FODMAPS AND DIGESTIVE HEALTH
When you look at the most current research on IBS — not to mention other non-pathological (“FUNCTIONAL“) Gut Problems (LEAKY GUT for instance) — the NDDIC (National Digestive Diseases
Information Clearinghouse) says that as many as 20% of the adult American population is dealing with this problem. Like most chronic health problems, there are far more women than men affected (in this case, twice the number). But what does this have to do with FODMAPSs?
FODMAP stands for Fermentable Oligosaccharides, Disaccharides, Monosaccharides And Polyols. If you are old enough to remember what Saccharin is (a first-generation ARTIFICIAL SWEETENER), you might have already figured out that saccharides are sugars. Polyols are Sugar Alcohols (Maltitol, Sorbitol, Xylitol, Erythritol, and Isomalt are some of the most common) that are frequently used as artifical sweeteners due to their sugar-like properties.
One of the most common side effects of most digestive problems is gas (often times, extremely foul-smelling gas). Fermentation — the process of making alcohol — is also a gas producer. This is why the wine bottle “pops” when you open it. Oligosaccharides, Disaccharides, Monosaccharides and Polyols (Fructose — fruit sugar, and Lactose — milk sugar, are included in this group) have the ability to be “fermented”. Thus the “F” (“Fermentable“) at the beginning of FODMAP. Sugars are digested in the Small Intestine. When these sugars are not absorbed as they should be and make it to the Large Intestine (bowel), potentially bad things can begin to happen. Sugars in the bowel not only have the potential for fermentation, they can attract inordinate amounts of water to them (can anyone say diarrhea?).
Although FODMAPs are not thought to cause IBS, they can definitely magnify / worsen the symptoms. A February 2010 study from the Journal of Gastroenterology and Hepatology (Evidence-Based Dietary Management of Functional Gastrointestinal Symptoms: The FODMAP Approach) showed how cutting FODMAPs from the diet reduced or completely alleviated the symptoms in 75% of those individuals with Functional Gut problems, including IBS. In fact, the results were so promising that the authors concluded that, “The low FODMAP diet provides an effective approach to the management of patients with functional gut symptoms. The evidence base is now sufficiently strong to recommend its widespread application.” Some of the things that tend to lead to FODMAP sensitivity include various forms of DYSBIOSIS (particulary SIBO — Small Intestine Bacterial Overgrowth), lack of DIGESTIVE ENZYMES, and STRESS. But all of this begs the question as to which foods to avoid if you are trying to avoid FODMAPs?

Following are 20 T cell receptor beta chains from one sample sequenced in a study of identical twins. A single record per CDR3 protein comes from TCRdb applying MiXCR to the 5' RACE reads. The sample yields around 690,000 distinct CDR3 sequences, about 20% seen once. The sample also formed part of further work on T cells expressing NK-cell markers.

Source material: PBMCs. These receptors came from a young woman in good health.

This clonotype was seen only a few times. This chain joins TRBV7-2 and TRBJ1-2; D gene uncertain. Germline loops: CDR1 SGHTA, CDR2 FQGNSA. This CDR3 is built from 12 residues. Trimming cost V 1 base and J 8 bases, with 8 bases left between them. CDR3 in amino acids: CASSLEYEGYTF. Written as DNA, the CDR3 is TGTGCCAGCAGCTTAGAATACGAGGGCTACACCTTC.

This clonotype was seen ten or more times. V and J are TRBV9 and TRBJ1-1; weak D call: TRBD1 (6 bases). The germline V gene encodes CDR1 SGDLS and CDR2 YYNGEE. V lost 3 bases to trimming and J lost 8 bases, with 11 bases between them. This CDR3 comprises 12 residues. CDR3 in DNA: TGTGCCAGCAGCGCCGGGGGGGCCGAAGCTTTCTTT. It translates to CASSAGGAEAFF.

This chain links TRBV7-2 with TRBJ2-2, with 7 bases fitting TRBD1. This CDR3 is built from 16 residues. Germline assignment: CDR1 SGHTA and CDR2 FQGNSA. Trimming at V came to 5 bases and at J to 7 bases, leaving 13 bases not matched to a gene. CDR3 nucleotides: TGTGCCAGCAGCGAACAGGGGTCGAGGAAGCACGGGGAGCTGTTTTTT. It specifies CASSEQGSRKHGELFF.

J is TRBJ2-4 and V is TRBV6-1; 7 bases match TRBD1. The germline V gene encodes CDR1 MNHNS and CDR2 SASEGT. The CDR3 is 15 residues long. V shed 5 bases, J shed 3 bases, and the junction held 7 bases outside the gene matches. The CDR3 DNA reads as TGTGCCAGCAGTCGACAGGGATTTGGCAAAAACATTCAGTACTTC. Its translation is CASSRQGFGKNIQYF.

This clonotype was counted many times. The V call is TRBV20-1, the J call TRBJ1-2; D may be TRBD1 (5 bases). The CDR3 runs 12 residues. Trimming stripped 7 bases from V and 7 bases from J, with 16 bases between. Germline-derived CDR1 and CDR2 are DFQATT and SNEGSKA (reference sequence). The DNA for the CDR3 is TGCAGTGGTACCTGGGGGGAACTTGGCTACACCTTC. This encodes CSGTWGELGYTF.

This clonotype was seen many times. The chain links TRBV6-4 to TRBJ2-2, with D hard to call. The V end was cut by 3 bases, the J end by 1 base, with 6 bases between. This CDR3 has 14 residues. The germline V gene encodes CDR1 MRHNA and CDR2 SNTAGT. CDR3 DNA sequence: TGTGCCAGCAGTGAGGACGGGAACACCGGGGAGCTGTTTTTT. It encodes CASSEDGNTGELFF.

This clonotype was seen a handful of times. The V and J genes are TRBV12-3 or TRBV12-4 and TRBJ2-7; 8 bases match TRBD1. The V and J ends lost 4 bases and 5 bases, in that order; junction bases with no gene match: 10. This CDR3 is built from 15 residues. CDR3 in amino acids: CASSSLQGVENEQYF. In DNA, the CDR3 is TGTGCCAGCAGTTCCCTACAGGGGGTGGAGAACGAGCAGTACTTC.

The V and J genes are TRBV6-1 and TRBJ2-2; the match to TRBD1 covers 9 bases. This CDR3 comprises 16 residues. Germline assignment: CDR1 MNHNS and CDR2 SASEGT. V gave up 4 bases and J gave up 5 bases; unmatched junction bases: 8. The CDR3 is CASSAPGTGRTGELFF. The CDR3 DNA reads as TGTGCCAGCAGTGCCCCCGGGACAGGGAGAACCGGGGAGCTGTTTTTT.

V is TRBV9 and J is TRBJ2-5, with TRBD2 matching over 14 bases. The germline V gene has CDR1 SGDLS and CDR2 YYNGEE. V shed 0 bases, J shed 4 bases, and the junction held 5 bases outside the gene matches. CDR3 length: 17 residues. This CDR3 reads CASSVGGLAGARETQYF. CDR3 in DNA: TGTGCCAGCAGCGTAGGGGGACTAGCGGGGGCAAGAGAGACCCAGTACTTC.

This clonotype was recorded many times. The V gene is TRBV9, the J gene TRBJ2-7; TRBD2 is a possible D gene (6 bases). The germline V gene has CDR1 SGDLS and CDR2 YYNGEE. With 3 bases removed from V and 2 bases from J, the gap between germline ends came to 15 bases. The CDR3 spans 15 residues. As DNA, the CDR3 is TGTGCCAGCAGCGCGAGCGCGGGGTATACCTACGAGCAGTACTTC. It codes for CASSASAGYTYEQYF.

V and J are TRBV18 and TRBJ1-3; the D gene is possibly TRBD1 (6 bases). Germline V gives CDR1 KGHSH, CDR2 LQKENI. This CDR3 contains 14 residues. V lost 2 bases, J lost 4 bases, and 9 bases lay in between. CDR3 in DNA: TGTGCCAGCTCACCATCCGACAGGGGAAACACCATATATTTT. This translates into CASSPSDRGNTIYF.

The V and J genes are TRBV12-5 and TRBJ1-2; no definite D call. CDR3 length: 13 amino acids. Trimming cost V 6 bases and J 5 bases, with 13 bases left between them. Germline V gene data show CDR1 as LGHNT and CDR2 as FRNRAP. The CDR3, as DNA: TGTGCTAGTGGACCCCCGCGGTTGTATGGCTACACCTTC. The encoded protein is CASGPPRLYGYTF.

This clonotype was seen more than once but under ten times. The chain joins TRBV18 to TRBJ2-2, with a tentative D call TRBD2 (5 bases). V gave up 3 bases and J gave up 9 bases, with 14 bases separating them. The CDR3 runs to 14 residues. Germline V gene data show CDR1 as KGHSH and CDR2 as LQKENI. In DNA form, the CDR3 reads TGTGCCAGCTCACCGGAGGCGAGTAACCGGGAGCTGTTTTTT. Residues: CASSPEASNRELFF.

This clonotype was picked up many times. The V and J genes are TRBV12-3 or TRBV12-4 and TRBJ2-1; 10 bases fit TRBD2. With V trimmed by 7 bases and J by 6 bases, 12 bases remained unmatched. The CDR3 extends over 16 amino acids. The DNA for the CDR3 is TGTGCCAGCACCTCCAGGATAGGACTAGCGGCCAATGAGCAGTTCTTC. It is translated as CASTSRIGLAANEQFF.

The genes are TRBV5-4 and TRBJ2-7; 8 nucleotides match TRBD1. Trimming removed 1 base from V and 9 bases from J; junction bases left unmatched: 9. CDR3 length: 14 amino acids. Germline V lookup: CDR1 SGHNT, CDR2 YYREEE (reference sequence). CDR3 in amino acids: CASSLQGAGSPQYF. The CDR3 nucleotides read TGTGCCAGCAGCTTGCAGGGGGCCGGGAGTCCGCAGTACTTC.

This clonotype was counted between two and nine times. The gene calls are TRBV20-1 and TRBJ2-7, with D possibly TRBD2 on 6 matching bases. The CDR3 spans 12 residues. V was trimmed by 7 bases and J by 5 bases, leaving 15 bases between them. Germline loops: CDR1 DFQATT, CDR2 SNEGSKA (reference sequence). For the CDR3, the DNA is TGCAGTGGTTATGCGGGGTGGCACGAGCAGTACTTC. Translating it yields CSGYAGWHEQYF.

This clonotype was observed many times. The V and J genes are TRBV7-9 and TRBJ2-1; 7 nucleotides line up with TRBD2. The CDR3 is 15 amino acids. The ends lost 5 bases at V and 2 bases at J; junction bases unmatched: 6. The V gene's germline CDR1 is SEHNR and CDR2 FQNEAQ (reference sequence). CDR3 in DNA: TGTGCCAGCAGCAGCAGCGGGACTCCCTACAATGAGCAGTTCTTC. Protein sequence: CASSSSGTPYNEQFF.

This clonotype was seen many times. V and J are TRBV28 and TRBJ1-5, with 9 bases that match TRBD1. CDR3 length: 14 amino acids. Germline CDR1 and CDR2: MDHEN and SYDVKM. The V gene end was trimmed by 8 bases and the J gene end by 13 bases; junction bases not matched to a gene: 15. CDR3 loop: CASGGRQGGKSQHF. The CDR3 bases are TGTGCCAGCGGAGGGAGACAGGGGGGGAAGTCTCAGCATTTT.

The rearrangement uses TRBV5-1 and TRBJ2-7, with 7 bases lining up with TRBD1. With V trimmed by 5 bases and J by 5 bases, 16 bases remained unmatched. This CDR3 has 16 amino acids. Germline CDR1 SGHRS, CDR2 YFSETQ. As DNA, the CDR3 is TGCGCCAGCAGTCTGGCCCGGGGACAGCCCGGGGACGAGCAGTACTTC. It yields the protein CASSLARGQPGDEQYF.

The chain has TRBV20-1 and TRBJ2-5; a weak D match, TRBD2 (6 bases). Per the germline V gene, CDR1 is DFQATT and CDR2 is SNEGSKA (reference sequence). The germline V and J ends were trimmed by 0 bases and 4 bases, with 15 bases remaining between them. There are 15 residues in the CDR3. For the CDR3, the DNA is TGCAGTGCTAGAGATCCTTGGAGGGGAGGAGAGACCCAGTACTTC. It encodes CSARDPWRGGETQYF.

Avoiding foods high in FODMAPs can be a huge help to those suffering with IBS. Just remember that it is not the “cure” (this is because FODMAP’s don’t cause IBS, but worsen symptoms — sometimes severely — in those who already have it). While I highly recommend that people who have Functional Gut problems do a Gluten-Free / PALEO DIET, this is not going to solve some (many) cases. This is because many foods that are unarguably healthy, can create problems for those inclined toward functional gut issues such as IBS. Although there are several fruits on the diet (apples, avocados, blackberries, cherries, pears, grapes, mangoes, watermelon peaches, pears, mangoes, watermelon, all dried fruits, fruit juices), there are also a number of vegetables (asparagus, Brussels sprouts, broccoli, garlic, onions, butternut squash, okra, corn, sweet potatoes, beets, cabbage, cauliflower, eggplant). Coconut is also a big player on this list, which can be problematic for those who use it in various forms, including as a natural sweetener. For those of you who are interested, HERE is a list of foods from the IBS Group that are high in FODMAPs as well as foods that are low in FODMAPs.
If you are a person with unsolved digestive issues (IBS, Leaky Gut Syndrome, a history of ANTIBIOTIC USE, etc, etc), Depression (or similar issues), Chronic Stress, FIBROMYALGIA, etc, you might want to try a FODMAP Elimination Diet. Go FODMAP-Free for two weeks, see if it makes a difference, and then start adding back a different FODMAP food every other day, while carefully observing whether or not you react, and how severely. Even if this approach works, it is in your best interest to try and find out what the underlying cause of your FODMAP sensitivity is. Interestingly enough, people who are Gluten-Sensitive, Dairy-Sensitive, FODMAP-Sensitive, and Nightshade-Sensitive, are part of that small group that might actually feel “normal” living as CARNIVORES.
For those of you wanting more information on the relationship to NCGS (Non-Celiac Gluten Sensitivity) and FODMAPS, take a moment to read THIS POST.